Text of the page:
As for whether it’s wise to carry little or no cash, the surveys come to very different conclusions. When asked, “Do you spend more or less when paying by card instead of cash?” 84% of VoucherCloud respondents said they do more damage when spending with plastic. “While using payment cards rather than cash is a widespread modern phenomenon, because it is so quick and convenient, it can become a dangerous trend for some of us!” VoucherCloud’s Matthew Wood warned. “It’s much harder to keep up with what you’re spending as you don’t see the money leave your hands and, because it’s just a little piece of plastic, it doesn’t feel like a real exchange. It’s easy to get carried away.”

There’s plenty of research out there to back up this theory. Generally speaking, the idea is accepted that handing over cash feels more tangible and “hurts” more compared to quickly swiping a card. Many budget and personal finance experts recommend going cash only and maybe even freezing credit and debit cards in a block of ice as a strategy to limit one’s spending.

The Bankrate study, on the other hand, makes the argument that people today think of any cash as “petty cash” that will inevitably be spent quickly and carelessly. So it stands to reason that people don’t want to carry around too much. “If you’re carrying more, maybe you feel you have more, and you feel you spend more easily,” Joydeep Srivastava, a professor of marketing at the University of Maryland, told Bankrate. To many consumers, cash on hand is as good as cash spent. “As soon as you draw it from the ATM, it’s like you’ve already spent it,” said Srivastava. “You don’t feel that pang of guilt of spending it anymore.”

So which theory is true? If you’re trying to avoid unnecessary spending, should your primary mode of paying be plastic or cash? And by extension, is it best to carry lots, some, or no cash? The truth is, the answers probably vary a lot from person to person.

If you’re the type who is constantly piling up credit card debt or getting hit with overdraft fees on a debit card, it may be time to put the plastic on ice and limit yourself to cash-only expenditures. And it’s probably best to try to plan out your daily expenses and limit how much cash you carry around. Because if you have more cash than you need, you know you’ll just spend it.

MONEY Shopping

SPF? UVB? PhD! The Complex Science of Sunscreen Shopping

Woman in swimsuit applying suntan lotion or sun block
Tom Merton—Ocean/Corbis

If you're not worried about choosing the wrong sunscreen, you haven't been paying attention.

Everybody knows that they should wear sunscreen to avoid sunburns and skin cancer. But apparently, you can’t just slather on any old product. These days, the risks of using the wrong sunscreen are said to include hormonal imbalances, nanoparticle inhalation, and the outside chance of setting oneself on fire.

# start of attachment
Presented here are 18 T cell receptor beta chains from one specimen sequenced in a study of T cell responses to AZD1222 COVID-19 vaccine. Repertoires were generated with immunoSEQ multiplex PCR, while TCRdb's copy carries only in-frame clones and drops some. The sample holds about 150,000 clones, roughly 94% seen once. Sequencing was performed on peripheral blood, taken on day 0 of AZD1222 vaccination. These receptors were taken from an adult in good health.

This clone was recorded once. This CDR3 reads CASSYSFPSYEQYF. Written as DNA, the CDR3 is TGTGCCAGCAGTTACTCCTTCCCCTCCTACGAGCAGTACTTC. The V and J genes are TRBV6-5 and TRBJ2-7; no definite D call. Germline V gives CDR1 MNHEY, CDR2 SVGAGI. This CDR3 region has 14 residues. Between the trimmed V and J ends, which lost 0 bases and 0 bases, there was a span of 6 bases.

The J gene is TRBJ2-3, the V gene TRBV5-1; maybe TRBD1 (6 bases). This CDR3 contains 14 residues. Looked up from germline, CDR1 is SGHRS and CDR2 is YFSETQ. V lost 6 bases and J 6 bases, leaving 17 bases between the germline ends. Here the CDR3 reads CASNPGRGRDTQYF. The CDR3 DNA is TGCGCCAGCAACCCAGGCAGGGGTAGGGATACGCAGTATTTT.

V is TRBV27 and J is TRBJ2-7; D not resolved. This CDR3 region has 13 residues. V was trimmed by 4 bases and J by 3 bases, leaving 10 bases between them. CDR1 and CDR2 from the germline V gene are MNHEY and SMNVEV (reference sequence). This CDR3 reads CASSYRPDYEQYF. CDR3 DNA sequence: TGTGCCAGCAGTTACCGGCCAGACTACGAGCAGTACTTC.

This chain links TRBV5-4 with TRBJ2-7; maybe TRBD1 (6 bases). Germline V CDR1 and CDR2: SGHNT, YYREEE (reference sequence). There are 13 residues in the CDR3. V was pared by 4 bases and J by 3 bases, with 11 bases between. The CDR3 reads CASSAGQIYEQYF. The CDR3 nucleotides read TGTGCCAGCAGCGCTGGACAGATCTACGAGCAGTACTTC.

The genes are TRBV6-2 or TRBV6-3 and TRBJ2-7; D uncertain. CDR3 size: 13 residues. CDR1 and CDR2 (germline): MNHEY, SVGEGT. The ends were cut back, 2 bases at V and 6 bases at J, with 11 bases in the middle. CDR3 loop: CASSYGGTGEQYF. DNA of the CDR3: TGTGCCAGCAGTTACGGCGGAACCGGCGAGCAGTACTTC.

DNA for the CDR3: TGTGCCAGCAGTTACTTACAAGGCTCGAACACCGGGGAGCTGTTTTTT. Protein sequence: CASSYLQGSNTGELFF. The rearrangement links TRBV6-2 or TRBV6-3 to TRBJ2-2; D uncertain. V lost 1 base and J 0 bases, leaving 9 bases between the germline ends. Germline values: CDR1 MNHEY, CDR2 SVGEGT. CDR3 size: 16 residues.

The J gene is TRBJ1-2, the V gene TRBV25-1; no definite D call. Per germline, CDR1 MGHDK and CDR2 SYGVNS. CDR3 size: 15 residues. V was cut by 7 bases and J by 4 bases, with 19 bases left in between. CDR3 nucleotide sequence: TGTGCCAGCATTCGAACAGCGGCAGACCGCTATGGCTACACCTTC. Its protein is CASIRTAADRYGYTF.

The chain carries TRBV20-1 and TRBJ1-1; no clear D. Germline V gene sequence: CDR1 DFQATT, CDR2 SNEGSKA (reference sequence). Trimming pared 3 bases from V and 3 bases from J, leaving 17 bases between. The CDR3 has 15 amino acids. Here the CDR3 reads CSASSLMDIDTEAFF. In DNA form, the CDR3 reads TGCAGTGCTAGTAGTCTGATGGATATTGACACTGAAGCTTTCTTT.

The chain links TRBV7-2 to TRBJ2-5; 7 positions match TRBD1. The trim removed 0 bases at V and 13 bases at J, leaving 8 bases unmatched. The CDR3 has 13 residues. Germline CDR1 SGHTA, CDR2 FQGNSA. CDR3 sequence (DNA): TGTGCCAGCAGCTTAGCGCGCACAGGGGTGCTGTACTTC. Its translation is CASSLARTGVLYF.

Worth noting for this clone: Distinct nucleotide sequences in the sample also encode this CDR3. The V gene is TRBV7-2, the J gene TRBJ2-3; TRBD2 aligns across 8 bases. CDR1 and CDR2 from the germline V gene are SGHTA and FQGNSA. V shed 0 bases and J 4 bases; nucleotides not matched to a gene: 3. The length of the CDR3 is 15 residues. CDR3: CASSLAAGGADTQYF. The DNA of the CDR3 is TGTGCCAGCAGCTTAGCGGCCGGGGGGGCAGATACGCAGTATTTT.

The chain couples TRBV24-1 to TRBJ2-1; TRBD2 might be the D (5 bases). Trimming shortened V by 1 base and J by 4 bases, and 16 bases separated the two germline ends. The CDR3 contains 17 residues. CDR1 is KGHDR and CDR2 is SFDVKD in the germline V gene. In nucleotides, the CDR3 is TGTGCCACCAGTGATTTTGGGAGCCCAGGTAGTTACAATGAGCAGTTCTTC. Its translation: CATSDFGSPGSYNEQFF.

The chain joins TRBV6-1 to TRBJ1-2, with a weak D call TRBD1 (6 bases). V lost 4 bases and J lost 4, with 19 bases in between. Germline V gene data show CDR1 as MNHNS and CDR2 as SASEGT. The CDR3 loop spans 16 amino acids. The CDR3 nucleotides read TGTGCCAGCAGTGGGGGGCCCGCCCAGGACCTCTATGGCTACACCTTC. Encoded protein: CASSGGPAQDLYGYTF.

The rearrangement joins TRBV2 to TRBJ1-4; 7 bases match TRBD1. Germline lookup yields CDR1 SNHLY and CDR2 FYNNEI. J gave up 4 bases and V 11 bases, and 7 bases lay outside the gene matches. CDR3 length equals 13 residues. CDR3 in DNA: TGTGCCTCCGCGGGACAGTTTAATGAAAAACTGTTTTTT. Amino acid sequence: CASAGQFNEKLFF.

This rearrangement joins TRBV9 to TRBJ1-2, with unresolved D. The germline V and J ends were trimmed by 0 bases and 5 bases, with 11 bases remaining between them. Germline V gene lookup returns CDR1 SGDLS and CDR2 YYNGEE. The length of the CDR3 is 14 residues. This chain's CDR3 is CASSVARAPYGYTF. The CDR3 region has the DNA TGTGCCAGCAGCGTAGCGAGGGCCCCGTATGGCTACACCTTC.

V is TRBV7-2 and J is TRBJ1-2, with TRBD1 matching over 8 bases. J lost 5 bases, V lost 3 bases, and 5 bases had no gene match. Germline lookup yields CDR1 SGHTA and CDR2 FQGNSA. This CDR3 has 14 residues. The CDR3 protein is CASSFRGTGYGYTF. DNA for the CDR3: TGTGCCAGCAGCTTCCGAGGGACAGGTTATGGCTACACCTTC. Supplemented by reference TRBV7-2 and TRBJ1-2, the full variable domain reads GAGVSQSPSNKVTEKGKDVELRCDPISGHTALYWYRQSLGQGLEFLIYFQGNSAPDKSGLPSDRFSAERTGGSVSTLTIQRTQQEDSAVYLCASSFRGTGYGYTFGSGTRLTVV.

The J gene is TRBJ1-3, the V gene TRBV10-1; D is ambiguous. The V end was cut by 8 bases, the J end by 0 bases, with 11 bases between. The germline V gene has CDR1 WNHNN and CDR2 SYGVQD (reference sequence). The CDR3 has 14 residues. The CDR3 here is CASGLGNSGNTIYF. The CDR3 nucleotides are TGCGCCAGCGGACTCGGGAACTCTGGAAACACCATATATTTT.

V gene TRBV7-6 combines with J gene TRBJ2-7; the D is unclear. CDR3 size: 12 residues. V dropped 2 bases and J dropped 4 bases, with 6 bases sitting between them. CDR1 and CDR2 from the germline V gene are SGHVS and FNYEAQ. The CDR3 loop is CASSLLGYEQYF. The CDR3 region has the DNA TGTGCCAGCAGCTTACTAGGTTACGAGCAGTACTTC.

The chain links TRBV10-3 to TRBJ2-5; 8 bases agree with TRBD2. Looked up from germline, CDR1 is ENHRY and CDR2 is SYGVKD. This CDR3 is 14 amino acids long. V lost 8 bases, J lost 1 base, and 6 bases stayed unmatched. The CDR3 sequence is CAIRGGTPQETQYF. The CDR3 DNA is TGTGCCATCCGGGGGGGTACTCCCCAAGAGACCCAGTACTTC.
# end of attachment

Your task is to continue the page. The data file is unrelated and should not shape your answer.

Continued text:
Hey, we were just getting the hang of the traditional acronyms associated with sunscreens—SPF (sun protection factor), UVA, UVB (the two varieties of ultraviolet rays). Now we also have to think about oxybenzone, avobenzone, and titanium dioxide, just to name a few. Because many of these scary-sounding chemicals are, indeed, tied to legitimate health concerns, the question is not Should I wear sunscreen? but, to paraphrase a Slate writer, Which sunscreen won’t kill my kid?

In light of all the complications, the common-sense approach might just be to go with a well-known brand like Coppertone. In a post for the St. Louis College of Pharmacy, Abby Yancey, an associate professor at the school, explained that’s what she did, sending a double pack of Coppertone spray with her child to daycare.

Then Yancey got an e-mail from the daycare service stating that children should not bring sunscreens containing oxybenzone. Sure enough, there was oxybenzone in the Coppertone. And when Yancey went back to Target, there was oxybenzone in pretty much every sunscreen in the store. What’s so bad about oxybenzone? Yancey didn’t know, so she Googled it—yes, even pharmacy college professors have to Google this stuff—and found out that it’s absorbed into the skin, and some people “believe oxybenzone can cause hormonal imbalance” in users.

So there you are: Even pharmacists are flummoxed. Which would be reassuring if it weren’t also frightening.

There are plenty of other sunscreen-related concerns to freak out about not mentioned by Yancey. Like, oh, the possibility that using spray sunscreen could mean you’ll burst into flames, or at least get a bad burn—not a sunburn, a regular fire-type burn—if you’re near an open flame, such as a barbecue grill. That’s according to the FDA, which warns that because many of these products contain alcohol, which is flammable, “if you apply certain sunscreen sprays and then come close to a source of flame, you may risk the sunscreen catching fire and giving you a serious burn.”

As for some other basics, such as the proper distance for applying spray sunscreen—again, far away from any open flames!—the experts aren’t always on the same page. Yancey’s post recommends that users “be sure to hold the container 4 to 6 inches from the skin.” In the June issue of Health, meanwhile, Joshua Zeichner, M.D., the director of cosmetic and clinical research in the department of dermatology at Mount Sinai Medical Center in New York, says, “Hold the nozzle 1 to 2 inches away from the skin.” At least everyone agrees that you should rub in the sunscreen after applying. (Ideally, not while you’re also flipping burgers on the grill.)